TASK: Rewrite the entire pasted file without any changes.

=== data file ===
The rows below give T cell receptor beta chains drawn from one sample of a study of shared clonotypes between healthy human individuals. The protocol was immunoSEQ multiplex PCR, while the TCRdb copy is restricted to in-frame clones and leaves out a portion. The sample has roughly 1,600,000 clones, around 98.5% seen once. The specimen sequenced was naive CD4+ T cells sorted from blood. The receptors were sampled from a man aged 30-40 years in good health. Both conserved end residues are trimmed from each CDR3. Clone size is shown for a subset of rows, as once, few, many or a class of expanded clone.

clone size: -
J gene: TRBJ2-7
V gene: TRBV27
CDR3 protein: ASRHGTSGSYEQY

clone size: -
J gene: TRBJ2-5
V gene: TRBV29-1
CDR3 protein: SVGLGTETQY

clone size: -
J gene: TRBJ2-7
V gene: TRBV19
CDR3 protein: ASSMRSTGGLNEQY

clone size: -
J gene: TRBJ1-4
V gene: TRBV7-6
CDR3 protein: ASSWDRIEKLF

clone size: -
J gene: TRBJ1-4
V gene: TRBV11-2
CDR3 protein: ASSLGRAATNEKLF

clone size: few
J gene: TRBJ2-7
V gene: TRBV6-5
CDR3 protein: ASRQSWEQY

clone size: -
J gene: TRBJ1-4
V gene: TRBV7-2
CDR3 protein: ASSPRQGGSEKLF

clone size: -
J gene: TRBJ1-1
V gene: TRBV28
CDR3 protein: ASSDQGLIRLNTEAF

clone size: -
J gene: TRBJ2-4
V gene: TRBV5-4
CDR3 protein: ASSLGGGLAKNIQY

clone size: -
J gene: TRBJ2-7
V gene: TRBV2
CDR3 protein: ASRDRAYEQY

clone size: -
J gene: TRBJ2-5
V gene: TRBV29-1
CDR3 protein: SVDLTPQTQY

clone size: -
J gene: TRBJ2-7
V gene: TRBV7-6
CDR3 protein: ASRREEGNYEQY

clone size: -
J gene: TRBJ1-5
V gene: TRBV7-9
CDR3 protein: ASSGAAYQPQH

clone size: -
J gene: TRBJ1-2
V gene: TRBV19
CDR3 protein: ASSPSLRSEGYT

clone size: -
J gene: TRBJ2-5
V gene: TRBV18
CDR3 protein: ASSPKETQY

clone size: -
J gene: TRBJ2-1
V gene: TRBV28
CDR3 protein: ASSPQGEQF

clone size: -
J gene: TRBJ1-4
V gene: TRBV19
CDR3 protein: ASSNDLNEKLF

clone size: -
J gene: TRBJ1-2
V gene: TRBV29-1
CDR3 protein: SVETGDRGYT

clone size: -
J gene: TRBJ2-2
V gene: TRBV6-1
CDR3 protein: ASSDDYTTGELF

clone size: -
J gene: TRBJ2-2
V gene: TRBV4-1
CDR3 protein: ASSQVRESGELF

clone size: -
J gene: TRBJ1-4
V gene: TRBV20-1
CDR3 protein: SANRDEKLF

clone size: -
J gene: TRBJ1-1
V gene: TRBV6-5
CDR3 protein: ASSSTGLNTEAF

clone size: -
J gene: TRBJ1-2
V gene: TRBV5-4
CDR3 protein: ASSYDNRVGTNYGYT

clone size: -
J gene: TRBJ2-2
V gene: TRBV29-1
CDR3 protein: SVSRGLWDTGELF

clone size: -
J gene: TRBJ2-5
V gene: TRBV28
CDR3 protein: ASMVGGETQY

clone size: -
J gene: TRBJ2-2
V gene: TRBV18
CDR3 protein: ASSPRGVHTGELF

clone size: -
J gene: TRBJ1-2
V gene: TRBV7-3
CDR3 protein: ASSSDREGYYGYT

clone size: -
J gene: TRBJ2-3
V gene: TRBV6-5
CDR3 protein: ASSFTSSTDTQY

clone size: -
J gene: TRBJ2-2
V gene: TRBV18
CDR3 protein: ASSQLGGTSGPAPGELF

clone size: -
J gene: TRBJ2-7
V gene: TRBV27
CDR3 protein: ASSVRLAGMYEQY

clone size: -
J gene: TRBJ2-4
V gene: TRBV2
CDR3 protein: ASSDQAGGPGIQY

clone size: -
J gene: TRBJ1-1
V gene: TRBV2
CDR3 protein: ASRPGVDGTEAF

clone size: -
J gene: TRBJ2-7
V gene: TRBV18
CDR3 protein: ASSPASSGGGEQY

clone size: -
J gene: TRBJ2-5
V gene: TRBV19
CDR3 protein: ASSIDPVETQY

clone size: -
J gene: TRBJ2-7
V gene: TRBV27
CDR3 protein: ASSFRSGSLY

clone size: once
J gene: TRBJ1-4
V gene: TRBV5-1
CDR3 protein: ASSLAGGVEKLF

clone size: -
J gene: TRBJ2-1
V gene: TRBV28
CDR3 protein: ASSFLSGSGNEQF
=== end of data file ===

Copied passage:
The rows below give T cell receptor beta chains drawn from one sample of a study of shared clonotypes between healthy human individuals. The protocol was immunoSEQ multiplex PCR, while the TCRdb copy is restricted to in-frame clones and leaves out a portion. The sample has roughly 1,600,000 clones, around 98.5% seen once. The specimen sequenced was naive CD4+ T cells sorted from blood. The receptors were sampled from a man aged 30-40 years in good health. Both conserved end residues are trimmed from each CDR3. Clone size is shown for a subset of rows, as once, few, many or a class of expanded clone.

clone size: -
J gene: TRBJ2-7
V gene: TRBV27
CDR3 protein: ASRHGTSGSYEQY

clone size: -
J gene: TRBJ2-5
V gene: TRBV29-1
CDR3 protein: SVGLGTETQY

clone size: -
J gene: TRBJ2-7
V gene: TRBV19
CDR3 protein: ASSMRSTGGLNEQY

clone size: -
J gene: TRBJ1-4
V gene: TRBV7-6
CDR3 protein: ASSWDRIEKLF

clone size: -
J gene: TRBJ1-4
V gene: TRBV11-2
CDR3 protein: ASSLGRAATNEKLF

clone size: few
J gene: TRBJ2-7
V gene: TRBV6-5
CDR3 protein: ASRQSWEQY

clone size: -
J gene: TRBJ1-4
V gene: TRBV7-2
CDR3 protein: ASSPRQGGSEKLF

clone size: -
J gene: TRBJ1-1
V gene: TRBV28
CDR3 protein: ASSDQGLIRLNTEAF

clone size: -
J gene: TRBJ2-4
V gene: TRBV5-4
CDR3 protein: ASSLGGGLAKNIQY

clone size: -
J gene: TRBJ2-7
V gene: TRBV2
CDR3 protein: ASRDRAYEQY

clone size: -
J gene: TRBJ2-5
V gene: TRBV29-1
CDR3 protein: SVDLTPQTQY

clone size: -
J gene: TRBJ2-7
V gene: TRBV7-6
CDR3 protein: ASRREEGNYEQY

clone size: -
J gene: TRBJ1-5
V gene: TRBV7-9
CDR3 protein: ASSGAAYQPQH

clone size: -
J gene: TRBJ1-2
V gene: TRBV19
CDR3 protein: ASSPSLRSEGYT

clone size: -
J gene: TRBJ2-5
V gene: TRBV18
CDR3 protein: ASSPKETQY

clone size: -
J gene: TRBJ2-1
V gene: TRBV28
CDR3 protein: ASSPQGEQF

clone size: -
J gene: TRBJ1-4
V gene: TRBV19
CDR3 protein: ASSNDLNEKLF

clone size: -
J gene: TRBJ1-2
V gene: TRBV29-1
CDR3 protein: SVETGDRGYT

clone size: -
J gene: TRBJ2-2
V gene: TRBV6-1
CDR3 protein: ASSDDYTTGELF

clone size: -
J gene: TRBJ2-2
V gene: TRBV4-1
CDR3 protein: ASSQVRESGELF

clone size: -
J gene: TRBJ1-4
V gene: TRBV20-1
CDR3 protein: SANRDEKLF

clone size: -
J gene: TRBJ1-1
V gene: TRBV6-5
CDR3 protein: ASSSTGLNTEAF

clone size: -
J gene: TRBJ1-2
V gene: TRBV5-4
CDR3 protein: ASSYDNRVGTNYGYT

clone size: -
J gene: TRBJ2-2
V gene: TRBV29-1
CDR3 protein: SVSRGLWDTGELF

clone size: -
J gene: TRBJ2-5
V gene: TRBV28
CDR3 protein: ASMVGGETQY

clone size: -
J gene: TRBJ2-2
V gene: TRBV18
CDR3 protein: ASSPRGVHTGELF

clone size: -
J gene: TRBJ1-2
V gene: TRBV7-3
CDR3 protein: ASSSDREGYYGYT

clone size: -
J gene: TRBJ2-3
V gene: TRBV6-5
CDR3 protein: ASSFTSSTDTQY

clone size: -
J gene: TRBJ2-2
V gene: TRBV18
CDR3 protein: ASSQLGGTSGPAPGELF

clone size: -
J gene: TRBJ2-7
V gene: TRBV27
CDR3 protein: ASSVRLAGMYEQY

clone size: -
J gene: TRBJ2-4
V gene: TRBV2
CDR3 protein: ASSDQAGGPGIQY

clone size: -
J gene: TRBJ1-1
V gene: TRBV2
CDR3 protein: ASRPGVDGTEAF

clone size: -
J gene: TRBJ2-7
V gene: TRBV18
CDR3 protein: ASSPASSGGGEQY

clone size: -
J gene: TRBJ2-5
V gene: TRBV19
CDR3 protein: ASSIDPVETQY

clone size: -
J gene: TRBJ2-7
V gene: TRBV27
CDR3 protein: ASSFRSGSLY

clone size: once
J gene: TRBJ1-4
V gene: TRBV5-1
CDR3 protein: ASSLAGGVEKLF

clone size: -
J gene: TRBJ2-1
V gene: TRBV28
CDR3 protein: ASSFLSGSGNEQF